Arial view provided by Network Rail

£25m resilience upgrades on Newport to Gloucester line to begin in July

The upcoming Network Rail £25m resilience programme is set to begin in July, in the hopes to prevent future landslips along the Newport-Gloucester line. This programme has been specially designed to protect the line from extreme-weather landslips, caused by climate change.

In recent years, this line has seen five major incidents relating to landslips, recorded between 2020-2021 alone. The consistent structural damages have led to extended closures along the line, as well as temporary speed restrictions which have delayed more than 200,000 trains, removing reliability among passenger travel.

The resilience works will see more than 30,000 tonnes of material to be removed from the cliff face adjacent to the line, which will allow 27,000 square metres of mesh to be installed along three miles of track. This mesh lining will stabilise the cliff face and prevent any future landslips from affecting the tracks and rolling stock.

To safely carry out these works, the railway is going to see temporary closures between Lydney and Gloucester for seven weeks. These closures will begin on Monday 18th July until Saturday 3rd September, seeing bus replacement services available to passengers.

The majority of renovation works will be conducted during the upcoming school holidays, in order to minimise disruptions for students as much as possible.

For the first two weeks, the closure will extend to Severn Tunnel Junction to allow essential track renewal work to take place near Chepstow from Monday 18 July until Saturday 30 July.

Nick Millington, acting route director at Network Rail Wales & Border said:

 “We’re already seeing the extreme effect climate change is having on our weather - with coastal and more exposed parts of the railway being heavily impacted. Keeping the railway safe is our number one priority and we’re also striving to secure the future of vital rail links, like this, in Wales and the Borders.”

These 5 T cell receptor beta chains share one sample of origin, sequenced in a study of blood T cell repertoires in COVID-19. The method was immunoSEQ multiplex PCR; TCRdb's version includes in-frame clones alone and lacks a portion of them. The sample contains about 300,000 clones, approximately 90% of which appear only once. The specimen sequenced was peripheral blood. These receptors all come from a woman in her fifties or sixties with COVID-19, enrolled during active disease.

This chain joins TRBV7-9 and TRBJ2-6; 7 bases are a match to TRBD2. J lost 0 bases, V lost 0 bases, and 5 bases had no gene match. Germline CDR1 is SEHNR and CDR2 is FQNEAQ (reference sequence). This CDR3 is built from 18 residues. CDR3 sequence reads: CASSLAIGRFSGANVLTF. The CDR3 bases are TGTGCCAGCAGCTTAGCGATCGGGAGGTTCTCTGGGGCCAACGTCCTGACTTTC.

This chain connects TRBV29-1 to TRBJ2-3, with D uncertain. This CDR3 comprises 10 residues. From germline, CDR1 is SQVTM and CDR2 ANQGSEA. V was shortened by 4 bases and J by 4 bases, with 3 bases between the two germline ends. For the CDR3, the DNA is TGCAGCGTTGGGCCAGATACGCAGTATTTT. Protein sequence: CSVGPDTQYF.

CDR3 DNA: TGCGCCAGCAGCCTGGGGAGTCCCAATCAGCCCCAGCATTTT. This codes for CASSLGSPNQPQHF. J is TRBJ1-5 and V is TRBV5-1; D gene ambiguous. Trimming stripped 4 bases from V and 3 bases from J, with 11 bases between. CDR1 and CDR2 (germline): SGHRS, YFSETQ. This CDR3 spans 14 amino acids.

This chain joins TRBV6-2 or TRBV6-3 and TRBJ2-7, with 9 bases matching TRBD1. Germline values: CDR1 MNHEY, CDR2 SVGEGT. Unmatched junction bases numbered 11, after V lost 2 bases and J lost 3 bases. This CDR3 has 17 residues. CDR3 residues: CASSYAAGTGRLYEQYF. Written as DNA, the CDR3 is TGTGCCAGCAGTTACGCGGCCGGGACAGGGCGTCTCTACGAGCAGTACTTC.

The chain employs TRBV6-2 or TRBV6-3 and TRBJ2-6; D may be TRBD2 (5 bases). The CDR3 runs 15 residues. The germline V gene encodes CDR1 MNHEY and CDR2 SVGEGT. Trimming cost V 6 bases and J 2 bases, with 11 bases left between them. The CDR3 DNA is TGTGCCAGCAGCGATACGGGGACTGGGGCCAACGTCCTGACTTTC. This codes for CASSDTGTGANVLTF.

“I recognise there’s never an ideal time to close the railway, but we’ve done everything we can to minimise disruption for passengers and freight services while we carry out this work, which will make passengers’ journey much more reliable in the future.”

Engineering contractors, Taziker, have been awarded the contract for the project, working alongside Network Rail. This contract will see steps in place to reduce carbon emissions and noise pollution from the construction process, as Taziker will be using 100% solar-powered generators to provide the energy for welfare units, office cabins and lighting.

Steve Corcoran, Chief Executive of Taziker, said:

“We’re extremely proud to be partnering up with Network Rail on this project.

“Our expert teams have created a system of works that will not only protect the line for passengers from future landslips, but also protect the local community and environment while the work is undertaken using green energy supplies, investing in the local economy and minimising disruption where possible.”

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